Does this Massachusetts Court Think Mothers Feel Pain of Loss of Children More than Fathers Do?

Boston, MA–Shared parenting activist Laura Chidester sent me this sad Boston Globe story about a grieving couple. Both mother and father suffered an equal loss, but the mother was awarded much more in damages. Laura writes:

“The article doesn’t explain why the mother was awarded so much more, but I bet we can guess.”

Perhaps there’s a logical reason why the mother was awarded over three times what the father was awarded–the article explains it a little, but not much. But one can’t help but suspect that the jury may believe that a mother feels the loss of her children more than a father does.

Jury faults mortuary for losing remains
Awards couple $325,000 in suit over son’s missing body

Boston Globe, March 5, 2008

A Suffolk Superior Court jury awarded a Boston couple a total of $325,000 yesterday, ruling that they suffered emotional distress when a city funeral home lost and possibly cremated the remains of their stillborn son.

“We will always wonder where our son is,” Robert Benedict said in an interview after the verdict. “It will never bring peace.”

The civil verdict by the jury of eight women and six men came after a day and a half of deliberations. Superior Court Judge Paul K. Troy, speaking from the bench after the verdict, called the case a “tragedy” and “heartbreaking.”

“There are no winners,” he said.

Robert and Therese Bellissimo Benedict said they suffered needlessly because of a mistake by the J.S. Waterman & Sons funeral home in the North End, which is owned by Service Corporation International, a national chain based in Houston.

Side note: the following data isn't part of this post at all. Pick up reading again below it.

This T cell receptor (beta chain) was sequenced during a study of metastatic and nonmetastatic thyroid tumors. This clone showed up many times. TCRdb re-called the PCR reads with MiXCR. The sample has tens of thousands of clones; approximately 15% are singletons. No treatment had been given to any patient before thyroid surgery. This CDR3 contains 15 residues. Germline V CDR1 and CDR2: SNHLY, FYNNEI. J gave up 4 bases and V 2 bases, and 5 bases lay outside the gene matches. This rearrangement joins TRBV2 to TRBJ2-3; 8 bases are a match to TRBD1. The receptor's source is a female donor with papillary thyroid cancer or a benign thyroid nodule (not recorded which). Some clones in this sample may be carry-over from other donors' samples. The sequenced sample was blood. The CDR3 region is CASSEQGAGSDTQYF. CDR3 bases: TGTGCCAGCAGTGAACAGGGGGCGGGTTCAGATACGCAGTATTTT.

In an interview yesterday, the Benedicts noted that Service Corporation International trains employees through what the company calls Dignity University, an online program.

“Whoever was on staff when my son was there missed that entire semester at Dignity University,” Therese Benedict said. “In some ways, it is a direct correlation to depersonalizing what was once a family-owned business.”

The jury found that the funeral home was negligent and caused Robert Benedict emotional distress and awarded him $75,000. The jury awarded Therese Benedict $250,000 after concluding she was subjected to both negligent actions and intentional infliction of emotional harm.

Lisa Marshall, spokeswoman for Service Corporation International, said in a telephone interview that the company regrets the trouble that befell the Benedicts.

“This is not typical of the way our funeral homes operate,” she said. “It was a mistake, and we are very sorry about that.”

Read the full article here.

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